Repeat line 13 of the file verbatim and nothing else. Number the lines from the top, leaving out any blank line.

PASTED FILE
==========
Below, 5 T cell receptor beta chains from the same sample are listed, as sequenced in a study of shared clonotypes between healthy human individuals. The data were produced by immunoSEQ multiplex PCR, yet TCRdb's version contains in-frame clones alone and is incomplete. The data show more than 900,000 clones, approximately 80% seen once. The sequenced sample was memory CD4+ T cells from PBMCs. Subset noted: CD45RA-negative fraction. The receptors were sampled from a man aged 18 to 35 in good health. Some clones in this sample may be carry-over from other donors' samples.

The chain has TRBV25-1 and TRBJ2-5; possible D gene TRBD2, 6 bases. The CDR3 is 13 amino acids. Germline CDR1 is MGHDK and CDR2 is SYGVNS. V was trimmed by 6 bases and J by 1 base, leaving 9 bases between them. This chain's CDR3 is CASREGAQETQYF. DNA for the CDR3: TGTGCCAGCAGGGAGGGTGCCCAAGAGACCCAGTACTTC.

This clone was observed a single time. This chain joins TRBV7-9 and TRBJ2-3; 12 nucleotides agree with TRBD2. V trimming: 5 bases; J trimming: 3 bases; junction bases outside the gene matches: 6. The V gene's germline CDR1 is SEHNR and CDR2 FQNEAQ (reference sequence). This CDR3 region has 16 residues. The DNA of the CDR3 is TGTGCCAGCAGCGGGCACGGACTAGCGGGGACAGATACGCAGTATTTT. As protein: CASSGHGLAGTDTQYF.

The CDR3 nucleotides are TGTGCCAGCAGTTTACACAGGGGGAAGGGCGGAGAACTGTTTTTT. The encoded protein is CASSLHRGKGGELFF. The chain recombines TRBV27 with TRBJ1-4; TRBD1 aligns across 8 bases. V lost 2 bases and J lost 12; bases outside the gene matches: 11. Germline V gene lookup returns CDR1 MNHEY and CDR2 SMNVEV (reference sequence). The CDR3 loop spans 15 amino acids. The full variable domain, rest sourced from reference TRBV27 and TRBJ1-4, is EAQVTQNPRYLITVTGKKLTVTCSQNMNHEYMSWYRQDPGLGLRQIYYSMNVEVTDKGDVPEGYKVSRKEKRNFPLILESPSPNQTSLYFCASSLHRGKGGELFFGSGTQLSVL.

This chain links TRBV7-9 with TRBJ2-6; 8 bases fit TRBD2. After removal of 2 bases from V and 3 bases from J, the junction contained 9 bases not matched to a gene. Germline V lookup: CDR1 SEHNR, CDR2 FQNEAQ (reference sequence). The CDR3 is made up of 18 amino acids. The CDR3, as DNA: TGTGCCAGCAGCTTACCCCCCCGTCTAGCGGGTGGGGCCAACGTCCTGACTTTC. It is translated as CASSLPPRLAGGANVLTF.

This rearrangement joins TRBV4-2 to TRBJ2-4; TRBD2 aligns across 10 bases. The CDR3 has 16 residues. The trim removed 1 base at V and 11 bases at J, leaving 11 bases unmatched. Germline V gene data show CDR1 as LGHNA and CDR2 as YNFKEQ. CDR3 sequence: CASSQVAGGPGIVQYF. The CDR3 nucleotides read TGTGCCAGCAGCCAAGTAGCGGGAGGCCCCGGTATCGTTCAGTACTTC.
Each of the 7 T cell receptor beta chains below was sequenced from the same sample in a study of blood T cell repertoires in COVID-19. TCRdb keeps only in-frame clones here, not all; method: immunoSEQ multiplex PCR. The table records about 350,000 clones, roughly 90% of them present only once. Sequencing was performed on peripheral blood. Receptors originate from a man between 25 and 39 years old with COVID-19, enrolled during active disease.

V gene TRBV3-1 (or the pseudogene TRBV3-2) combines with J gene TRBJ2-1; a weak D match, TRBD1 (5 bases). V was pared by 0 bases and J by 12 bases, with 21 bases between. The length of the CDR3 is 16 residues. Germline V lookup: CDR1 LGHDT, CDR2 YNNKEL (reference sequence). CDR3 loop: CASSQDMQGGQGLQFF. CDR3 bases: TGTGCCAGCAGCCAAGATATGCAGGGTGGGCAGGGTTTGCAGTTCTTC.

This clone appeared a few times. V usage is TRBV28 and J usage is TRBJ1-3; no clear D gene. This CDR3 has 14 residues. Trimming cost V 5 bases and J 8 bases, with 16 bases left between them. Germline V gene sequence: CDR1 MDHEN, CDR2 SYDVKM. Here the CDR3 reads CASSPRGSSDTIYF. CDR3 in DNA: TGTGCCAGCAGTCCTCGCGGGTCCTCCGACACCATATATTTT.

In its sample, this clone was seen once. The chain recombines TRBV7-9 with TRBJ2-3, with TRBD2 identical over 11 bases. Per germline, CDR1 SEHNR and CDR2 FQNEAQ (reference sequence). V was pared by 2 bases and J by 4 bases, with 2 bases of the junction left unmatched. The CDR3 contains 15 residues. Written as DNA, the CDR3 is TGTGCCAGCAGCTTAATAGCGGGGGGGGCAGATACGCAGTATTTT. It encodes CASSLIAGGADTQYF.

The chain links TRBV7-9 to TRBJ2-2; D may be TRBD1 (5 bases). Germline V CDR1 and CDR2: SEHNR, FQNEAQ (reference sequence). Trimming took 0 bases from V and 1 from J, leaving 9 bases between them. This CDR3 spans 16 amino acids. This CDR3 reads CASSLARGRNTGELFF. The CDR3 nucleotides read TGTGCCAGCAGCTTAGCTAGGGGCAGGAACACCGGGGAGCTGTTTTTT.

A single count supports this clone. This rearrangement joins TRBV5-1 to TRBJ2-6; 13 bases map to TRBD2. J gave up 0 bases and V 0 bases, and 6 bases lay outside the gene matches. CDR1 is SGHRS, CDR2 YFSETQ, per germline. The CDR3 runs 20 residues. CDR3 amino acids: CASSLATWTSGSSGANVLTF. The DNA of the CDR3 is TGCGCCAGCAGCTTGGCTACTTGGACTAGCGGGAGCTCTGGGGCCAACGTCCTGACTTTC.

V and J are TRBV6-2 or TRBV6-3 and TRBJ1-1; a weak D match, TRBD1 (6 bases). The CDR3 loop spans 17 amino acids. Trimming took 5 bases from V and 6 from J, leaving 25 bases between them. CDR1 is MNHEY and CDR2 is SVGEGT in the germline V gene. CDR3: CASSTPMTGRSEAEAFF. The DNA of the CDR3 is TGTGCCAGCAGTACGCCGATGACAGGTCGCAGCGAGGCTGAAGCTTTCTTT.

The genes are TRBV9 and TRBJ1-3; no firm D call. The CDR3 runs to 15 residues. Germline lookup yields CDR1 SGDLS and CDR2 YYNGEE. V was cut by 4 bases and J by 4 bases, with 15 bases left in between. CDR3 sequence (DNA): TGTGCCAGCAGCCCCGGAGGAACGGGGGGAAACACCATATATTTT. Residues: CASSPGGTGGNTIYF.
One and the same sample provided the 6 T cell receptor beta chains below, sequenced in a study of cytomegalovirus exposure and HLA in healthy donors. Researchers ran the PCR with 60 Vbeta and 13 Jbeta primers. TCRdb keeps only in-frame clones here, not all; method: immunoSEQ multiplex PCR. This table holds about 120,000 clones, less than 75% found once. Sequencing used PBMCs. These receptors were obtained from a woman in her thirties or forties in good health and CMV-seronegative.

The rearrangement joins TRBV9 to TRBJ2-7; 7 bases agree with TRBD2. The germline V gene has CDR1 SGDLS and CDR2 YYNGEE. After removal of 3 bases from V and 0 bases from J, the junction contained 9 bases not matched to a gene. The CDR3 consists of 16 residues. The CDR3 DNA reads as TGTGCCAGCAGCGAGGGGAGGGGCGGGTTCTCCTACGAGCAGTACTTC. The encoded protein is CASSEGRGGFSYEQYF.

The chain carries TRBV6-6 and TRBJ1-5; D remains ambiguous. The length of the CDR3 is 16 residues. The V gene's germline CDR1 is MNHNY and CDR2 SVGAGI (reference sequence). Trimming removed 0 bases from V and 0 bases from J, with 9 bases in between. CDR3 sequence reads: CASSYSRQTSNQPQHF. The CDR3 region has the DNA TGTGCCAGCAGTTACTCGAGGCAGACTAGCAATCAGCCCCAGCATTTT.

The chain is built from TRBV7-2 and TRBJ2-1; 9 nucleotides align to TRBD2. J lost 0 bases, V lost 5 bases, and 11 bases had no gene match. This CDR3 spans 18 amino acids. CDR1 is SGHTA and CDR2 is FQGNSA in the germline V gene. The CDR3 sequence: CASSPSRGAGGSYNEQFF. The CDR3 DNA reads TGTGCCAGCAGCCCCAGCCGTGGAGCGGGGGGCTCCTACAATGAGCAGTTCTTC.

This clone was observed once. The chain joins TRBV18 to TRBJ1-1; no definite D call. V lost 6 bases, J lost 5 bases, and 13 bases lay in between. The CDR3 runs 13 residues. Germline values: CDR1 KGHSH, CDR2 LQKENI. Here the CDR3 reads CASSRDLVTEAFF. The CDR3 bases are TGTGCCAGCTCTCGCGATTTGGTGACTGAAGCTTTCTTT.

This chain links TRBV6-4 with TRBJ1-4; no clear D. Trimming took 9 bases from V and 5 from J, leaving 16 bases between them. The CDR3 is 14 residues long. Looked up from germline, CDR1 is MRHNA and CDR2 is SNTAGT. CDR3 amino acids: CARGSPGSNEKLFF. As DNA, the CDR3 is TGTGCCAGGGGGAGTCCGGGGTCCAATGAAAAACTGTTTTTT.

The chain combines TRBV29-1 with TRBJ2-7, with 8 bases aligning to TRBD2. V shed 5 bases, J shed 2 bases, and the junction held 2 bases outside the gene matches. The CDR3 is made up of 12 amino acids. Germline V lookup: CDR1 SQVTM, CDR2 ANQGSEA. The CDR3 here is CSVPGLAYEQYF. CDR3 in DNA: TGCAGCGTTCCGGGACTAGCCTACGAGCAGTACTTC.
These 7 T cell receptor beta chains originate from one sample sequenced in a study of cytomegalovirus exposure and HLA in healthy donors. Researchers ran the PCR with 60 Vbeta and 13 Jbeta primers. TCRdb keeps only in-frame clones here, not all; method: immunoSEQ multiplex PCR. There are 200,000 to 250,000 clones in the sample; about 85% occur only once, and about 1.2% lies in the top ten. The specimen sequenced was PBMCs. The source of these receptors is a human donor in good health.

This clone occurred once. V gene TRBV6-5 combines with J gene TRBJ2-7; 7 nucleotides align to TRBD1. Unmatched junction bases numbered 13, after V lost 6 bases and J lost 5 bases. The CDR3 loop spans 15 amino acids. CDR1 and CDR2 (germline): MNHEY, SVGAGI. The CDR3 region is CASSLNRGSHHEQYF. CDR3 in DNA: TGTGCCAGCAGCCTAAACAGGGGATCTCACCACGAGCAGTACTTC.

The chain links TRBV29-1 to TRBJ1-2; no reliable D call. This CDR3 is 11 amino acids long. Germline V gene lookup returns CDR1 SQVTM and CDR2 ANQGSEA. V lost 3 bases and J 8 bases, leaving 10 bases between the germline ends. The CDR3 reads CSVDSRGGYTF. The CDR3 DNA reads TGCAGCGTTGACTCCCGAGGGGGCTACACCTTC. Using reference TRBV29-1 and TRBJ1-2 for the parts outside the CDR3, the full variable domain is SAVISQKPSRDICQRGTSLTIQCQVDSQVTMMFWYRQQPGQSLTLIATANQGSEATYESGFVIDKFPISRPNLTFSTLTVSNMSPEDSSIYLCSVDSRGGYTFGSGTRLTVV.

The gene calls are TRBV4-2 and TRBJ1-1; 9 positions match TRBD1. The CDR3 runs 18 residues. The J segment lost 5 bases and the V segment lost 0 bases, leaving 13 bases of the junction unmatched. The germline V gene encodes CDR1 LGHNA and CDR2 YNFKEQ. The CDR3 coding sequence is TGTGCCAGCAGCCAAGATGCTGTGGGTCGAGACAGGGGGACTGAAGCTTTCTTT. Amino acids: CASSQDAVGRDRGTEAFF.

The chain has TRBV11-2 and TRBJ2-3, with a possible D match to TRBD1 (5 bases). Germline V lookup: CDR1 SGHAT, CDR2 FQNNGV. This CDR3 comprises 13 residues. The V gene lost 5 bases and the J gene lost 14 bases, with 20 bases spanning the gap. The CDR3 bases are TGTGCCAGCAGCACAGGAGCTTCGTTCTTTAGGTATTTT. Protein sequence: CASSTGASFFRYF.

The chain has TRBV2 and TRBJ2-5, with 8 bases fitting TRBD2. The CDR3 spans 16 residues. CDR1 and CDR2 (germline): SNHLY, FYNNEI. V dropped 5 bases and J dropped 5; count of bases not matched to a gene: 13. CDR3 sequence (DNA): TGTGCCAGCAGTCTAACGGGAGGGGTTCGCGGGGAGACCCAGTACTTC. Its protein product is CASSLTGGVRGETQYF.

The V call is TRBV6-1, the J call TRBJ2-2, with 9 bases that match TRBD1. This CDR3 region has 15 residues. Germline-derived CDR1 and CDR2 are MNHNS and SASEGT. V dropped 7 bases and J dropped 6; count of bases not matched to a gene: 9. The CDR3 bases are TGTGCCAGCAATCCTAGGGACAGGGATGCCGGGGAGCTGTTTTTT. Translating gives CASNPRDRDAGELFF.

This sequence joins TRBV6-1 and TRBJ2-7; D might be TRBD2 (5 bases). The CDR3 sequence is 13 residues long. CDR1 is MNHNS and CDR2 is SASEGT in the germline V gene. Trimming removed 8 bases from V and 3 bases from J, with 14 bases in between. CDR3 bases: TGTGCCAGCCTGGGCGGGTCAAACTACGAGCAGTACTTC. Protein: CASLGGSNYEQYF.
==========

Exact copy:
V and J are TRBV6-2 or TRBV6-3 and TRBJ1-1; a weak D match, TRBD1 (6 bases). The CDR3 loop spans 17 amino acids. Trimming took 5 bases from V and 6 from J, leaving 25 bases between them. CDR1 is MNHEY and CDR2 is SVGEGT in the germline V gene. CDR3: CASSTPMTGRSEAEAFF. The DNA of the CDR3 is TGTGCCAGCAGTACGCCGATGACAGGTCGCAGCGAGGCTGAAGCTTTCTTT.